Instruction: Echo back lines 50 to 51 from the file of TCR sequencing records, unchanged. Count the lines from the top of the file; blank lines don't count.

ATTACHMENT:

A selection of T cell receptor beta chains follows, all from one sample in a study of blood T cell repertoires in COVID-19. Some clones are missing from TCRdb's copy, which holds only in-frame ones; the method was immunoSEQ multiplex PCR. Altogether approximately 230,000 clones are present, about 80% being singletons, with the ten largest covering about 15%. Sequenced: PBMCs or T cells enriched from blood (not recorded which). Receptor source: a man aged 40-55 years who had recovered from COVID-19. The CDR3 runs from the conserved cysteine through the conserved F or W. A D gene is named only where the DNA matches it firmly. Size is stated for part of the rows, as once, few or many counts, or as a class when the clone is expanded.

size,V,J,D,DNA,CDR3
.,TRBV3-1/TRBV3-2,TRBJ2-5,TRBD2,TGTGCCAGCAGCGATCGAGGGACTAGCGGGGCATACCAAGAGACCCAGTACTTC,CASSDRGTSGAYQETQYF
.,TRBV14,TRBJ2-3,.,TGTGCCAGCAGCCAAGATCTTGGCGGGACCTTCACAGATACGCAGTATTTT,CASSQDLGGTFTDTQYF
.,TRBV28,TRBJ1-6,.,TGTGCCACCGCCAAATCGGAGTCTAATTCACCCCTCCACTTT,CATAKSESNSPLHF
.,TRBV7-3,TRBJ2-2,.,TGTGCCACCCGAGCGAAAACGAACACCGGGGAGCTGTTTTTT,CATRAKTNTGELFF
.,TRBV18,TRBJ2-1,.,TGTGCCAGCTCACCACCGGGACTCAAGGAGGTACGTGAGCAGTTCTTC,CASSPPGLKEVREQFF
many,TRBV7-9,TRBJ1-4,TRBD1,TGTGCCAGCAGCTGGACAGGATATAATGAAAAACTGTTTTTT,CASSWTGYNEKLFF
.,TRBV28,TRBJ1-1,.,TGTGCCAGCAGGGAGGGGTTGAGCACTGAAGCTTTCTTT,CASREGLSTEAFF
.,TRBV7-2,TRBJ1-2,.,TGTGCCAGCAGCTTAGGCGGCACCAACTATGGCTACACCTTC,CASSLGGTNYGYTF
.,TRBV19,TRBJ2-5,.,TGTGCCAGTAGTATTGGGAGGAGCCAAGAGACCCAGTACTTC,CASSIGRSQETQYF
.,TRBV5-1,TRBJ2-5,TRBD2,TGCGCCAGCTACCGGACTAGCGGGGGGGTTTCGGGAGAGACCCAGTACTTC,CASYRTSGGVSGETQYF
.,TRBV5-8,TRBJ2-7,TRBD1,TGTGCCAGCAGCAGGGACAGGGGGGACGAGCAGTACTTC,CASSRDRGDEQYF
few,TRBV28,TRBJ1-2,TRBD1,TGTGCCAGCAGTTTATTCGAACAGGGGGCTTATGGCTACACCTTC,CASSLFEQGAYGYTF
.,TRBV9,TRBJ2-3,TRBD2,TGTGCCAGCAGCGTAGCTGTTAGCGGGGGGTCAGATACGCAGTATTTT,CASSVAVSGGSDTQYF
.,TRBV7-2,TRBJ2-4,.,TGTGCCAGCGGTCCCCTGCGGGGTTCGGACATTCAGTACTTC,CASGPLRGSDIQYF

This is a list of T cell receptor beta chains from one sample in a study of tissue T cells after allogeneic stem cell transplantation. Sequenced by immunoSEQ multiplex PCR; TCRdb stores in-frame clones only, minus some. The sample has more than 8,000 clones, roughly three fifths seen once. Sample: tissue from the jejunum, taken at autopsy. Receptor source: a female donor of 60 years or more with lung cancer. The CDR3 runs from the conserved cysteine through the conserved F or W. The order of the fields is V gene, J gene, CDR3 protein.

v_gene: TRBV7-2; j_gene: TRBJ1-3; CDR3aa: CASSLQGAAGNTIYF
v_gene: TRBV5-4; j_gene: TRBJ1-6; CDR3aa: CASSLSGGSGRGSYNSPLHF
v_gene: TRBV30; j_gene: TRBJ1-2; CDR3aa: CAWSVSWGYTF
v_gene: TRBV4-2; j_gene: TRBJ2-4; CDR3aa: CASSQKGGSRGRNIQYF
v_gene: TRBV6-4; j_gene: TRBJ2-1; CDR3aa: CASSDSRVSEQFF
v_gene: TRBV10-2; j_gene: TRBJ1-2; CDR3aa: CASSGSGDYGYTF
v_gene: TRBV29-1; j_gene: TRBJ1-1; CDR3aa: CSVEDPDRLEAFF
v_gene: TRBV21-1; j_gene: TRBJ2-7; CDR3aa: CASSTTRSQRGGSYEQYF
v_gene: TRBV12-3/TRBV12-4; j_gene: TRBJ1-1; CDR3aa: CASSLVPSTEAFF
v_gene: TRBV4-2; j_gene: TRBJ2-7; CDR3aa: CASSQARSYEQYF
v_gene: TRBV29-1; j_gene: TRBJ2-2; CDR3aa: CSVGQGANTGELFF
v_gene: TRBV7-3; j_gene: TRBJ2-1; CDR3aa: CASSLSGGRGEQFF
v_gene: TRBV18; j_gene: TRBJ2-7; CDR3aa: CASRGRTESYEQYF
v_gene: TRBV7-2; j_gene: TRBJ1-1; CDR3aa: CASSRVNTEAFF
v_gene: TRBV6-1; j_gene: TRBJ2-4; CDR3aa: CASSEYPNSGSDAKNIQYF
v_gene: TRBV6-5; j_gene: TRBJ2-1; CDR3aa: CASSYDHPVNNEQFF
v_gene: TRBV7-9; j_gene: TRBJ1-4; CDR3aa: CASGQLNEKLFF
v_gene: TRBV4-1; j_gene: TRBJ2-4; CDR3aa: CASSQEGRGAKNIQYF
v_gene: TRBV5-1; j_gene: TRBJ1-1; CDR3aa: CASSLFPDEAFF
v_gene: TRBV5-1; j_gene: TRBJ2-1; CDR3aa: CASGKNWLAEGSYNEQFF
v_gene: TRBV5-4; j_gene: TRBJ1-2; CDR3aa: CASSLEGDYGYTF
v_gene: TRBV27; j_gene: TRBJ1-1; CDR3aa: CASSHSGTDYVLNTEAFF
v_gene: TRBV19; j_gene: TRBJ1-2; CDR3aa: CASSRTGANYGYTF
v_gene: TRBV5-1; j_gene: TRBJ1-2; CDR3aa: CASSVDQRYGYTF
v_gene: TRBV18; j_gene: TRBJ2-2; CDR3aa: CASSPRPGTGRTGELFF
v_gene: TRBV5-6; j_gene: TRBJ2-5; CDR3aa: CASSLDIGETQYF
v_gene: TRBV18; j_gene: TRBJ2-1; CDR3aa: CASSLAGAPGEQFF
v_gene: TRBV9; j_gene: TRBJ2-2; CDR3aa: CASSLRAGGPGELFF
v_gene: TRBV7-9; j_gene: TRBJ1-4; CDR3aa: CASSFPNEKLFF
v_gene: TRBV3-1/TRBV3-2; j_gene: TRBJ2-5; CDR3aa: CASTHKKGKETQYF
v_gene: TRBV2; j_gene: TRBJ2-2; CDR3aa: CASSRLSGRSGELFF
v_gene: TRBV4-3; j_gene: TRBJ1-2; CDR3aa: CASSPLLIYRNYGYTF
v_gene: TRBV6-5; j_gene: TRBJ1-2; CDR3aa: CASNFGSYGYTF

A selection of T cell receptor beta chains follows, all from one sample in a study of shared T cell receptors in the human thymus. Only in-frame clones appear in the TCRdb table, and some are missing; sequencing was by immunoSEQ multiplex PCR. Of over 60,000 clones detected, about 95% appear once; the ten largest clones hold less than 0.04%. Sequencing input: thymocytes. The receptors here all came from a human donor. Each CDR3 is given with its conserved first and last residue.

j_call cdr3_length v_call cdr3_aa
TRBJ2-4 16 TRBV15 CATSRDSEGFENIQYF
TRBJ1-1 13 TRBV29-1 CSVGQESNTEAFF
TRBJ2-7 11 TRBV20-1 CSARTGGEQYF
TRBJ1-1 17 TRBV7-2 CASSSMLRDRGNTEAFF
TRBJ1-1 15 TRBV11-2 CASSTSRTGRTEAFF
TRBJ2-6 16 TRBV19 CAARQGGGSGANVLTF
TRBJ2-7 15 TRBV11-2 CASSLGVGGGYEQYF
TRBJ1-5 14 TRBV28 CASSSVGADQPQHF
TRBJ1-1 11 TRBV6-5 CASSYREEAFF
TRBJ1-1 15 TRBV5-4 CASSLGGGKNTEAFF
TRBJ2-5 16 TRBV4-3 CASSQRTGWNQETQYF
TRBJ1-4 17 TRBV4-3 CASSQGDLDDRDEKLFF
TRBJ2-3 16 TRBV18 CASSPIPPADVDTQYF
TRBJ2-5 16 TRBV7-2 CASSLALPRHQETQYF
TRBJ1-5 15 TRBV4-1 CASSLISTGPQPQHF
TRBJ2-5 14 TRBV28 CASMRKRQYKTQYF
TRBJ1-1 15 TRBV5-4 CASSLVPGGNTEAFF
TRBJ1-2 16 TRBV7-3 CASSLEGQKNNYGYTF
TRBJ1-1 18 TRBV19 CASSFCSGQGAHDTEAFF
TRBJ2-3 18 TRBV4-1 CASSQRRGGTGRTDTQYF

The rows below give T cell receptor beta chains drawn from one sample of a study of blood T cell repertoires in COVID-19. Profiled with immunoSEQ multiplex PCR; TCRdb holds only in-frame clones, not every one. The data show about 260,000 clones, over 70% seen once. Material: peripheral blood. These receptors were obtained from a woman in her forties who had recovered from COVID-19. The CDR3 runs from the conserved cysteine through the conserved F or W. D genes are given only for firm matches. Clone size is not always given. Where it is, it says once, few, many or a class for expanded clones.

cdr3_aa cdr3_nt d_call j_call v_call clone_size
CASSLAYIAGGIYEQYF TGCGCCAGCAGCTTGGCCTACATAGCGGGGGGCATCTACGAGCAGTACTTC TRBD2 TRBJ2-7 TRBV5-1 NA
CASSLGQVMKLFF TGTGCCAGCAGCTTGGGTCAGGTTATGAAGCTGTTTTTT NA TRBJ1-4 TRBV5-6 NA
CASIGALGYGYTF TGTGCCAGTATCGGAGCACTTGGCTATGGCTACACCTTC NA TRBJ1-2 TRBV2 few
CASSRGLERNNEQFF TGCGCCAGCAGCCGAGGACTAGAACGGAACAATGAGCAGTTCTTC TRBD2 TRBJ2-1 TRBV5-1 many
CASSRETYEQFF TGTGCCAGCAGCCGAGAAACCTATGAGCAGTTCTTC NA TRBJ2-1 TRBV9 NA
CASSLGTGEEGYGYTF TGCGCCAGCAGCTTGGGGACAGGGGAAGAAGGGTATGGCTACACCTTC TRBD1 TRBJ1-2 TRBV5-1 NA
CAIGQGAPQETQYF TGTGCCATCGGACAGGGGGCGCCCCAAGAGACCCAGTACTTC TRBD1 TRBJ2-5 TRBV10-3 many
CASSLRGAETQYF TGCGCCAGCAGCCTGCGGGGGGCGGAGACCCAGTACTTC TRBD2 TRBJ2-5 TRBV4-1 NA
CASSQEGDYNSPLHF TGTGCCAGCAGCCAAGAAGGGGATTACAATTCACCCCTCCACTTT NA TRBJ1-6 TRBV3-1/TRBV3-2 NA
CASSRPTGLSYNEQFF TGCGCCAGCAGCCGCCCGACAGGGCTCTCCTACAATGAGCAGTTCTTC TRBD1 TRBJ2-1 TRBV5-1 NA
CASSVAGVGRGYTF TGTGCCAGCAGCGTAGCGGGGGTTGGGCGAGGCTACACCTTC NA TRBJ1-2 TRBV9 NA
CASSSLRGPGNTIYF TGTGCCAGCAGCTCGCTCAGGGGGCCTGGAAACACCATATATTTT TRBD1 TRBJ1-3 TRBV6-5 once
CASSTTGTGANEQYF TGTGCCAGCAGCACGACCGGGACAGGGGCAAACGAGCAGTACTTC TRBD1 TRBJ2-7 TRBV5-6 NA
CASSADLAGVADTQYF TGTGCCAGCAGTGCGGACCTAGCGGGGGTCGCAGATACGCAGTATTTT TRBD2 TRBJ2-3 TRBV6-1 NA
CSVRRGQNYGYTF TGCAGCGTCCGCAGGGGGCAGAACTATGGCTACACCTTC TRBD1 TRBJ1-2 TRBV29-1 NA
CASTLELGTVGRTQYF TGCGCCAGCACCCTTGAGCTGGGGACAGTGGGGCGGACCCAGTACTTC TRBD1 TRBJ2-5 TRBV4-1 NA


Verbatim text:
v_gene: TRBV6-5; j_gene: TRBJ1-2; CDR3aa: CASNFGSYGYTF

A selection of T cell receptor beta chains follows, all from one sample in a study of shared T cell receptors in the human thymus. Only in-frame clones appear in the TCRdb table, and some are missing; sequencing was by immunoSEQ multiplex PCR. Of over 60,000 clones detected, about 95% appear once; the ten largest clones hold less than 0.04%. Sequencing input: thymocytes. The receptors here all came from a human donor. Each CDR3 is given with its conserved first and last residue.